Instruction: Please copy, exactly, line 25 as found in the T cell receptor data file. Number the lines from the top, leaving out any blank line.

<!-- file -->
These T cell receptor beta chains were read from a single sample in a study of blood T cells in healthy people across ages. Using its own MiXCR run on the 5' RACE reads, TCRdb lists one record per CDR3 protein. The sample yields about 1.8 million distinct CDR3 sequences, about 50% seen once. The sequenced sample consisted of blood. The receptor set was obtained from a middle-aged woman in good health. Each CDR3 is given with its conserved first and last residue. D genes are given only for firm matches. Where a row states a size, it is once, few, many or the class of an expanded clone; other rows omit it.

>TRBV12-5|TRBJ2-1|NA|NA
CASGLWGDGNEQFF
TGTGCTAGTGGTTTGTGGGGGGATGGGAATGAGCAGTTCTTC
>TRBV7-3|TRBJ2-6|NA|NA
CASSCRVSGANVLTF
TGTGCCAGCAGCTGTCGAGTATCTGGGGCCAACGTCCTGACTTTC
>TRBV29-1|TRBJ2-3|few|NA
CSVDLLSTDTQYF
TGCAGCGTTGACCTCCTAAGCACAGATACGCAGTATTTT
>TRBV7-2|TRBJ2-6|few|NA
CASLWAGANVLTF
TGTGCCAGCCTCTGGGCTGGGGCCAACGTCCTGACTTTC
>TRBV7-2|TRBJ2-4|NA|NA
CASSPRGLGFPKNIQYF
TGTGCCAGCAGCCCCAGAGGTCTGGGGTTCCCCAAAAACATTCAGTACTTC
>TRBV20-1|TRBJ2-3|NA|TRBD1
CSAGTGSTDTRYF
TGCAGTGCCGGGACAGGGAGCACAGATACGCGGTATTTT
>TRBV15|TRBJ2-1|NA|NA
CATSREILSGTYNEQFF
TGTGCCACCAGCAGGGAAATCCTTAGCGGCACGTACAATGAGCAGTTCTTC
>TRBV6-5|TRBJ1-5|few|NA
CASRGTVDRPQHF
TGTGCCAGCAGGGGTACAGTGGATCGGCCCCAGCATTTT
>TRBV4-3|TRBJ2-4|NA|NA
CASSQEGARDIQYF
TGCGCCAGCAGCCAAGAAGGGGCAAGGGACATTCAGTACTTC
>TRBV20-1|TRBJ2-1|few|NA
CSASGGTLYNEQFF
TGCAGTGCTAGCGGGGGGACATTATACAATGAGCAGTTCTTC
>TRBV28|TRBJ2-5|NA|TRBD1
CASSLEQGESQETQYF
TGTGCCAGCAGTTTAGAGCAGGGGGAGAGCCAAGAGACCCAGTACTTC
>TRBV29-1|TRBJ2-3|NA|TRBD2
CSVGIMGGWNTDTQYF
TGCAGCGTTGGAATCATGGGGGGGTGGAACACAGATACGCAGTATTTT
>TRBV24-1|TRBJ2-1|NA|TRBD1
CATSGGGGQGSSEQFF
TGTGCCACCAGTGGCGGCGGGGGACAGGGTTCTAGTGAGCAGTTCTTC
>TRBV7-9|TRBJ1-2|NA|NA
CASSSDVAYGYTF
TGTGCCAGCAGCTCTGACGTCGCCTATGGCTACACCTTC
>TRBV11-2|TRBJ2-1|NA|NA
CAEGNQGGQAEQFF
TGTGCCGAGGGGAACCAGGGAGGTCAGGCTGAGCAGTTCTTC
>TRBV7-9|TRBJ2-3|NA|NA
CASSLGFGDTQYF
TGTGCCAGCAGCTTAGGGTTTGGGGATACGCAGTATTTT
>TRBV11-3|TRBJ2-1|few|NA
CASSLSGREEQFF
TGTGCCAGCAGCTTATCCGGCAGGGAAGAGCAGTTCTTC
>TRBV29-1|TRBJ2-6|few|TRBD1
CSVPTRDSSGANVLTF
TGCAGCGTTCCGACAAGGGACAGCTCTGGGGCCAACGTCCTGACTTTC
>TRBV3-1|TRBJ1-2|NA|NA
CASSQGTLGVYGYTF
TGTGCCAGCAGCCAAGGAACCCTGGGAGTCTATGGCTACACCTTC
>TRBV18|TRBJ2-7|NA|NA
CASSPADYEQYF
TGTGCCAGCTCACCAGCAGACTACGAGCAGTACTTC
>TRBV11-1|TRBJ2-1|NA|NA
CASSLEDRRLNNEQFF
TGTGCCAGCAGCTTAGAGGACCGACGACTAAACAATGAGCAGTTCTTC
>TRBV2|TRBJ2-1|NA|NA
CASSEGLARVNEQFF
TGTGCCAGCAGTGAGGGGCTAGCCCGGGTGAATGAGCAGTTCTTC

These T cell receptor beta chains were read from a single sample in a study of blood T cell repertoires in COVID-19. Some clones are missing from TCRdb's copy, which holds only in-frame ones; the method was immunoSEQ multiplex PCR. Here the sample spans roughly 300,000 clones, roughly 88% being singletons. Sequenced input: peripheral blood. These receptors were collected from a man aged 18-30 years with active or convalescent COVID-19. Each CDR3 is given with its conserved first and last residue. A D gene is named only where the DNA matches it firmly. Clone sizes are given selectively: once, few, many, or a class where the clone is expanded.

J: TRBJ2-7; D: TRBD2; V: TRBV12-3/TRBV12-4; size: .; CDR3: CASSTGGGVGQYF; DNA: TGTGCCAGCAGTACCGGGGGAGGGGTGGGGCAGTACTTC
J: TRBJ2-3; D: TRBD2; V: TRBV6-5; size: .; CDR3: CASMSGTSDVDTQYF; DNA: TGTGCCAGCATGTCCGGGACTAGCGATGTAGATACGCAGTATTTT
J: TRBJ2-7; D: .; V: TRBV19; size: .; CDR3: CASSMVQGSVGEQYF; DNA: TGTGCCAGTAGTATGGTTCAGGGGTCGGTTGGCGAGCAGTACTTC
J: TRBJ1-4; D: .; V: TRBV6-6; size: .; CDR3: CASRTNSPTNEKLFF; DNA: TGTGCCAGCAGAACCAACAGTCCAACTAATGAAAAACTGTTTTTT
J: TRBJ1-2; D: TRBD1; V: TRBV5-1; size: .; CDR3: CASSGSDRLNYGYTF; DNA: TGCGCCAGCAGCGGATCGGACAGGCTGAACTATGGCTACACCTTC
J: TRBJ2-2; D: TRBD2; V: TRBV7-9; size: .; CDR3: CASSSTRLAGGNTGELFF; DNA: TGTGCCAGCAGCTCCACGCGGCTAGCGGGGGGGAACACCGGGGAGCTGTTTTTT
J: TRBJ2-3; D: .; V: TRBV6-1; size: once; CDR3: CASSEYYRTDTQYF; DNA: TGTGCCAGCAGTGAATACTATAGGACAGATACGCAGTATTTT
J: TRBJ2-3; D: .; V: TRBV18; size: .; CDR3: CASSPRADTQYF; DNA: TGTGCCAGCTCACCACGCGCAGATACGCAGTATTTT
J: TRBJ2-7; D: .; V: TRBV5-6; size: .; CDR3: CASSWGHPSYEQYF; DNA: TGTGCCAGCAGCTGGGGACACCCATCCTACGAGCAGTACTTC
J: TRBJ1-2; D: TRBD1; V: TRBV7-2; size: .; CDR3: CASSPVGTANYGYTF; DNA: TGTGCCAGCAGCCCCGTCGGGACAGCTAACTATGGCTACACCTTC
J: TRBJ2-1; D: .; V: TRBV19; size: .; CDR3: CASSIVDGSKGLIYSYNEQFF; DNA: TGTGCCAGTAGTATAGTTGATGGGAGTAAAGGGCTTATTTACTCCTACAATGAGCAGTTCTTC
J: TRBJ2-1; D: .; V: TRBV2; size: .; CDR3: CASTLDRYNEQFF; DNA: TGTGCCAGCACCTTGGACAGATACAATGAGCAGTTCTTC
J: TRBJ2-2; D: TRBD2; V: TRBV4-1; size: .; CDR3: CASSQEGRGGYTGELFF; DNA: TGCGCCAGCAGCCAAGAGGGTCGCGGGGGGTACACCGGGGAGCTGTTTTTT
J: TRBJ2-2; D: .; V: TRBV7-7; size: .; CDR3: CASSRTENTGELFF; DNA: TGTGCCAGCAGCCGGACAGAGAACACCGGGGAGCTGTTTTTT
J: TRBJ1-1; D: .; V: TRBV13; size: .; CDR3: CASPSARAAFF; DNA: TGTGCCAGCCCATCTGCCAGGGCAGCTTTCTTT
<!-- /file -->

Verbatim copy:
TGTGCCAGCAGGGGTACAGTGGATCGGCCCCAGCATTTT